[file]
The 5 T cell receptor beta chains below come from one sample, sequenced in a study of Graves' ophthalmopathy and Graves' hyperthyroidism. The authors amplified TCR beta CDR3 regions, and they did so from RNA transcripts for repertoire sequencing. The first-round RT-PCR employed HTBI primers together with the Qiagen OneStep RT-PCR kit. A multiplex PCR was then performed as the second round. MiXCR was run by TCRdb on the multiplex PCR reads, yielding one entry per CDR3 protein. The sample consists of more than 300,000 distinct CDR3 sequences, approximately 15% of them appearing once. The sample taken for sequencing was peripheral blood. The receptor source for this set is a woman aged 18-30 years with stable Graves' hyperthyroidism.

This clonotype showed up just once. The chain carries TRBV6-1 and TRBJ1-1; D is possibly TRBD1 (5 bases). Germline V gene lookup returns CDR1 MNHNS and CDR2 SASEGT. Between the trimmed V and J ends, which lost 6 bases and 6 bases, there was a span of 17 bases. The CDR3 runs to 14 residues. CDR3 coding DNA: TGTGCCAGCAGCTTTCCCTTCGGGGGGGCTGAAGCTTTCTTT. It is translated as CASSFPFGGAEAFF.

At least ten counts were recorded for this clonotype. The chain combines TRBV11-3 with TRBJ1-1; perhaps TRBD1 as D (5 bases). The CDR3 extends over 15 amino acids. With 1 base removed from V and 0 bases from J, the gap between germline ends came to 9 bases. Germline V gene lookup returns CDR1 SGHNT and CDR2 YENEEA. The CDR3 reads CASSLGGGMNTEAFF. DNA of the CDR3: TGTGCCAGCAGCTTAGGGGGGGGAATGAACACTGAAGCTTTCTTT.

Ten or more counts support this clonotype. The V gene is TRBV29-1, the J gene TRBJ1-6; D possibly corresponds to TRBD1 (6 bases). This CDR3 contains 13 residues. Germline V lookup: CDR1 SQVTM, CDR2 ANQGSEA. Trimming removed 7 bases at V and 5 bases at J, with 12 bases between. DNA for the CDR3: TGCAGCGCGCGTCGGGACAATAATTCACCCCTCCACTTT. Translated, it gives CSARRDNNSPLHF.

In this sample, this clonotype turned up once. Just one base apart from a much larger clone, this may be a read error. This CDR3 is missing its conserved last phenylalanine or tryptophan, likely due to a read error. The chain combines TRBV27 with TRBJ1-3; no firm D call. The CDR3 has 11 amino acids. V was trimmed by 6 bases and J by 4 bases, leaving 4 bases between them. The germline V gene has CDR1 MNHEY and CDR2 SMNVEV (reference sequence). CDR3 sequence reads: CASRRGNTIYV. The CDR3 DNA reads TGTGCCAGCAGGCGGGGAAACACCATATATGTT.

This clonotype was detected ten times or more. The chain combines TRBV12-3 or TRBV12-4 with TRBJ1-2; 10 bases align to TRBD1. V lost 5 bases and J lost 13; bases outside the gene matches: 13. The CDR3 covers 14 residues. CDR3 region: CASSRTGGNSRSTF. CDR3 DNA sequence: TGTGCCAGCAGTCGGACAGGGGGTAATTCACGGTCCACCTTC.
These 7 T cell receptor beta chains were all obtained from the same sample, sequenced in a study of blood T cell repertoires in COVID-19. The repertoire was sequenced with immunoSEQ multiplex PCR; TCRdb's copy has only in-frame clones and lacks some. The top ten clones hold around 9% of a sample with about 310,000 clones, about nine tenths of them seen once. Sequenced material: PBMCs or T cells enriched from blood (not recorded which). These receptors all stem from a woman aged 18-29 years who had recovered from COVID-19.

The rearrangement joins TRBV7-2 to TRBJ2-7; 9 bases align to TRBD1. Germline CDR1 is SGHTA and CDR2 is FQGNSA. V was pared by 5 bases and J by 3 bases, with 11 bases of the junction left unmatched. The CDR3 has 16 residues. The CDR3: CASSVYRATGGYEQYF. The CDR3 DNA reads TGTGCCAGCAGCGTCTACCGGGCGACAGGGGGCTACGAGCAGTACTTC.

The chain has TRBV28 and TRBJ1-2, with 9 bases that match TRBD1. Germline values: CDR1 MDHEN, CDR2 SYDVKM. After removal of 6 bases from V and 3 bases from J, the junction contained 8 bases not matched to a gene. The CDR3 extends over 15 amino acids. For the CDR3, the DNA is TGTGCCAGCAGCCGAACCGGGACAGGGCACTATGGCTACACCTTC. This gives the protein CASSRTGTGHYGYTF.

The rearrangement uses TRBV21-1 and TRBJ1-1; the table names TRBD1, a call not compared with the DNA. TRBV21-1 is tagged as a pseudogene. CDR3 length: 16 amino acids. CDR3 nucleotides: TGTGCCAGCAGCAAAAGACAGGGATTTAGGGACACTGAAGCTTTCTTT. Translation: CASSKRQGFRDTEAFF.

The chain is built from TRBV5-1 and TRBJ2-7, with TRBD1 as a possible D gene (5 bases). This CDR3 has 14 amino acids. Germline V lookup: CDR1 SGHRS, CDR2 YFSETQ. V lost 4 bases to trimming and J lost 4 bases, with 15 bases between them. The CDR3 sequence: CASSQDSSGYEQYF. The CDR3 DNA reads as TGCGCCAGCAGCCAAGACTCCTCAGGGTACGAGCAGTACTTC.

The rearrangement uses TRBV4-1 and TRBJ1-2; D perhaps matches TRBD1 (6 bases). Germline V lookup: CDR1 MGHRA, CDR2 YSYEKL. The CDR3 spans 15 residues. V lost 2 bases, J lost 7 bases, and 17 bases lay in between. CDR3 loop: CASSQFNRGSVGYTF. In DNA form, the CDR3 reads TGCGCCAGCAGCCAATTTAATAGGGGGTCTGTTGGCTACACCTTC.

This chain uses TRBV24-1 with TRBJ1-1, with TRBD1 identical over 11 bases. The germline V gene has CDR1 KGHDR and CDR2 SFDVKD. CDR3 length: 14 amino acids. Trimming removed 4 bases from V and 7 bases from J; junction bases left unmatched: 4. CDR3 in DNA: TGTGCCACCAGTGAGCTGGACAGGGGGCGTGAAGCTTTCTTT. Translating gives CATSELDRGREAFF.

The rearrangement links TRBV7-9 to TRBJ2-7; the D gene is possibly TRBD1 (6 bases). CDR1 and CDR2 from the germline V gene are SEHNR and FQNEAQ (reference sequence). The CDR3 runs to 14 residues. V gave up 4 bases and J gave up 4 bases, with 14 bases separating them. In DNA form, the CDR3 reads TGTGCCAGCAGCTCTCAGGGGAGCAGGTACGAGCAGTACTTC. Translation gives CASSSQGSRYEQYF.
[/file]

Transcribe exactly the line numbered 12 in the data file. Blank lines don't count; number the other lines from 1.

The rearrangement uses TRBV4-1 and TRBJ1-2; D perhaps matches TRBD1 (6 bases). Germline V lookup: CDR1 MGHRA, CDR2 YSYEKL. The CDR3 spans 15 residues. V lost 2 bases, J lost 7 bases, and 17 bases lay in between. CDR3 loop: CASSQFNRGSVGYTF. In DNA form, the CDR3 reads TGCGCCAGCAGCCAATTTAATAGGGGGTCTGTTGGCTACACCTTC.